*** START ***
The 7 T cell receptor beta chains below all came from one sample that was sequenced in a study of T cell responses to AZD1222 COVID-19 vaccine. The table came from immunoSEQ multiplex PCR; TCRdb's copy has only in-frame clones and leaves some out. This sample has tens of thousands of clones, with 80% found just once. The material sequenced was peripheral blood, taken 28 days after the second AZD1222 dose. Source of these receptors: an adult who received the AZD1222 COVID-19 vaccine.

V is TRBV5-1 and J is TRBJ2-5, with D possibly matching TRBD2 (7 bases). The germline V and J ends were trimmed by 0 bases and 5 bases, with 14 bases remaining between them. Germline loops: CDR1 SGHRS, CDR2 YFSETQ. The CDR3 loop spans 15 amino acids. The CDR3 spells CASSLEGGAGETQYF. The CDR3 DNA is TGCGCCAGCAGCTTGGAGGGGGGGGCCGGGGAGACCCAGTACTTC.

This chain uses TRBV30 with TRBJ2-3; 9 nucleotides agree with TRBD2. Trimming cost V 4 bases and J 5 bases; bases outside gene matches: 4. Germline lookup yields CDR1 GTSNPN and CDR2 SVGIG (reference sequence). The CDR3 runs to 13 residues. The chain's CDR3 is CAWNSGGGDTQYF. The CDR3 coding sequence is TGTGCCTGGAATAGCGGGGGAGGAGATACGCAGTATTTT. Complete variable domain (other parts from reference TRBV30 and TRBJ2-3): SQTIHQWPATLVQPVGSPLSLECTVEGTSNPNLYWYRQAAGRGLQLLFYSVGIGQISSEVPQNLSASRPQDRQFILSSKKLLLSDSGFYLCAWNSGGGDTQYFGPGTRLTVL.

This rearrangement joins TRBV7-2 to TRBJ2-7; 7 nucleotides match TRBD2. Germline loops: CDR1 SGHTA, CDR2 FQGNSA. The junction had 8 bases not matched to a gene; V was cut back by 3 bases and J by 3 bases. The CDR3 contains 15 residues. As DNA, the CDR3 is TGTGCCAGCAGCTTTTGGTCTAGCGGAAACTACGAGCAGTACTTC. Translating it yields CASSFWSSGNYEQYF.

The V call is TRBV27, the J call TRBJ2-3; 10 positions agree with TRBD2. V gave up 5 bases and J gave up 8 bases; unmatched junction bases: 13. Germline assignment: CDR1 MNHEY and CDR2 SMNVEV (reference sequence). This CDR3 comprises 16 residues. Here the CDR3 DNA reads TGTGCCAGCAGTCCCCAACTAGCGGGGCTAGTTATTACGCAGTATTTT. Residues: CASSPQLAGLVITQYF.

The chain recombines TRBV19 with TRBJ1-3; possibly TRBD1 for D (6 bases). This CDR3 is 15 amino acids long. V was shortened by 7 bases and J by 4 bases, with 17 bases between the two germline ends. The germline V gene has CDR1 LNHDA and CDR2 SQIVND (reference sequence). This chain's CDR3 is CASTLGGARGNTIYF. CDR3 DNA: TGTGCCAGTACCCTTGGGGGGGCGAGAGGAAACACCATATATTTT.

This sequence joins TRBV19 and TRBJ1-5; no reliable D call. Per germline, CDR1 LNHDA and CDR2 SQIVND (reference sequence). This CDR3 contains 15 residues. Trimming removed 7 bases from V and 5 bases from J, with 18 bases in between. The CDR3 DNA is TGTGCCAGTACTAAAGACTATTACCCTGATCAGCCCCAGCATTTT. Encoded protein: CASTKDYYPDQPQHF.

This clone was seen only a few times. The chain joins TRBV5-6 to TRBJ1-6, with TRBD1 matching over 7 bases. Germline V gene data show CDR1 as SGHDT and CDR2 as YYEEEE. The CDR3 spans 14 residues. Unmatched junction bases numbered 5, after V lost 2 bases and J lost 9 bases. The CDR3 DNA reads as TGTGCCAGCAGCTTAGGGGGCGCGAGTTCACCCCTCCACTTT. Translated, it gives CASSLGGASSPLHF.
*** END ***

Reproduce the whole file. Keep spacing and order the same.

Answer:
The 7 T cell receptor beta chains below all came from one sample that was sequenced in a study of T cell responses to AZD1222 COVID-19 vaccine. The table came from immunoSEQ multiplex PCR; TCRdb's copy has only in-frame clones and leaves some out. This sample has tens of thousands of clones, with 80% found just once. The material sequenced was peripheral blood, taken 28 days after the second AZD1222 dose. Source of these receptors: an adult who received the AZD1222 COVID-19 vaccine.

V is TRBV5-1 and J is TRBJ2-5, with D possibly matching TRBD2 (7 bases). The germline V and J ends were trimmed by 0 bases and 5 bases, with 14 bases remaining between them. Germline loops: CDR1 SGHRS, CDR2 YFSETQ. The CDR3 loop spans 15 amino acids. The CDR3 spells CASSLEGGAGETQYF. The CDR3 DNA is TGCGCCAGCAGCTTGGAGGGGGGGGCCGGGGAGACCCAGTACTTC.

This chain uses TRBV30 with TRBJ2-3; 9 nucleotides agree with TRBD2. Trimming cost V 4 bases and J 5 bases; bases outside gene matches: 4. Germline lookup yields CDR1 GTSNPN and CDR2 SVGIG (reference sequence). The CDR3 runs to 13 residues. The chain's CDR3 is CAWNSGGGDTQYF. The CDR3 coding sequence is TGTGCCTGGAATAGCGGGGGAGGAGATACGCAGTATTTT. Complete variable domain (other parts from reference TRBV30 and TRBJ2-3): SQTIHQWPATLVQPVGSPLSLECTVEGTSNPNLYWYRQAAGRGLQLLFYSVGIGQISSEVPQNLSASRPQDRQFILSSKKLLLSDSGFYLCAWNSGGGDTQYFGPGTRLTVL.

This rearrangement joins TRBV7-2 to TRBJ2-7; 7 nucleotides match TRBD2. Germline loops: CDR1 SGHTA, CDR2 FQGNSA. The junction had 8 bases not matched to a gene; V was cut back by 3 bases and J by 3 bases. The CDR3 contains 15 residues. As DNA, the CDR3 is TGTGCCAGCAGCTTTTGGTCTAGCGGAAACTACGAGCAGTACTTC. Translating it yields CASSFWSSGNYEQYF.

The V call is TRBV27, the J call TRBJ2-3; 10 positions agree with TRBD2. V gave up 5 bases and J gave up 8 bases; unmatched junction bases: 13. Germline assignment: CDR1 MNHEY and CDR2 SMNVEV (reference sequence). This CDR3 comprises 16 residues. Here the CDR3 DNA reads TGTGCCAGCAGTCCCCAACTAGCGGGGCTAGTTATTACGCAGTATTTT. Residues: CASSPQLAGLVITQYF.

The chain recombines TRBV19 with TRBJ1-3; possibly TRBD1 for D (6 bases). This CDR3 is 15 amino acids long. V was shortened by 7 bases and J by 4 bases, with 17 bases between the two germline ends. The germline V gene has CDR1 LNHDA and CDR2 SQIVND (reference sequence). This chain's CDR3 is CASTLGGARGNTIYF. CDR3 DNA: TGTGCCAGTACCCTTGGGGGGGCGAGAGGAAACACCATATATTTT.

This sequence joins TRBV19 and TRBJ1-5; no reliable D call. Per germline, CDR1 LNHDA and CDR2 SQIVND (reference sequence). This CDR3 contains 15 residues. Trimming removed 7 bases from V and 5 bases from J, with 18 bases in between. The CDR3 DNA is TGTGCCAGTACTAAAGACTATTACCCTGATCAGCCCCAGCATTTT. Encoded protein: CASTKDYYPDQPQHF.

This clone was seen only a few times. The chain joins TRBV5-6 to TRBJ1-6, with TRBD1 matching over 7 bases. Germline V gene data show CDR1 as SGHDT and CDR2 as YYEEEE. The CDR3 spans 14 residues. Unmatched junction bases numbered 5, after V lost 2 bases and J lost 9 bases. The CDR3 DNA reads as TGTGCCAGCAGCTTAGGGGGCGCGAGTTCACCCCTCCACTTT. Translated, it gives CASSLGGASSPLHF.